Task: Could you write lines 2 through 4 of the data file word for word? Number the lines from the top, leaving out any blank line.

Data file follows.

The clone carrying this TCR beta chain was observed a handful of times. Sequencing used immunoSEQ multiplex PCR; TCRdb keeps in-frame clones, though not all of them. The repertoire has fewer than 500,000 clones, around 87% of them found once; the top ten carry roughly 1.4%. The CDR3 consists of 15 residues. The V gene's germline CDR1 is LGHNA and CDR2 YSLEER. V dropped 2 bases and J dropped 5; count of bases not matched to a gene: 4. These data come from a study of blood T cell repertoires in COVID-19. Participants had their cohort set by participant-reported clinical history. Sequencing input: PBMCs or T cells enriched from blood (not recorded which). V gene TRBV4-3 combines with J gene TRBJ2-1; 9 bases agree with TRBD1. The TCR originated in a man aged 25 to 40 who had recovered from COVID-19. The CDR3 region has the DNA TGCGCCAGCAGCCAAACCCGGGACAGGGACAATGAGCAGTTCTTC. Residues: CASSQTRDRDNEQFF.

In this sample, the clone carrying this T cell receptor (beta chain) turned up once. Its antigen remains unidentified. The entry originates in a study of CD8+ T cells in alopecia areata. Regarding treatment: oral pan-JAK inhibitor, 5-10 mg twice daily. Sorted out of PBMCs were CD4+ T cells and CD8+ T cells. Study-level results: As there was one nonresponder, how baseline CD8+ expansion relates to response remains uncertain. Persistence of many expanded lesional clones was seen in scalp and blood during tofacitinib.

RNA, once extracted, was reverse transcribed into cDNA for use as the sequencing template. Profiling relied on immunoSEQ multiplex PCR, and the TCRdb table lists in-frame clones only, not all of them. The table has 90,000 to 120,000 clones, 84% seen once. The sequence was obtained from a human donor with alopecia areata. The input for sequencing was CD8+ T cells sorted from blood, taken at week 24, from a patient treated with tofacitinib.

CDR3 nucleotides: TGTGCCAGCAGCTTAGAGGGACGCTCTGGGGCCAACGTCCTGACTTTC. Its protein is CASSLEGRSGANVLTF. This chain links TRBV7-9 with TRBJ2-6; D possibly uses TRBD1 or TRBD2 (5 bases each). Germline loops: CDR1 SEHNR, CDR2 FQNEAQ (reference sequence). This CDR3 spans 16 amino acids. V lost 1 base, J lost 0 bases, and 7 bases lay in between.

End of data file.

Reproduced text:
In this sample, the clone carrying this T cell receptor (beta chain) turned up once. Its antigen remains unidentified. The entry originates in a study of CD8+ T cells in alopecia areata. Regarding treatment: oral pan-JAK inhibitor, 5-10 mg twice daily. Sorted out of PBMCs were CD4+ T cells and CD8+ T cells. Study-level results: As there was one nonresponder, how baseline CD8+ expansion relates to response remains uncertain. Persistence of many expanded lesional clones was seen in scalp and blood during tofacitinib.

RNA, once extracted, was reverse transcribed into cDNA for use as the sequencing template. Profiling relied on immunoSEQ multiplex PCR, and the TCRdb table lists in-frame clones only, not all of them. The table has 90,000 to 120,000 clones, 84% seen once. The sequence was obtained from a human donor with alopecia areata. The input for sequencing was CD8+ T cells sorted from blood, taken at week 24, from a patient treated with tofacitinib.

CDR3 nucleotides: TGTGCCAGCAGCTTAGAGGGACGCTCTGGGGCCAACGTCCTGACTTTC. Its protein is CASSLEGRSGANVLTF. This chain links TRBV7-9 with TRBJ2-6; D possibly uses TRBD1 or TRBD2 (5 bases each). Germline loops: CDR1 SEHNR, CDR2 FQNEAQ (reference sequence). This CDR3 spans 16 amino acids. V lost 1 base, J lost 0 bases, and 7 bases lay in between.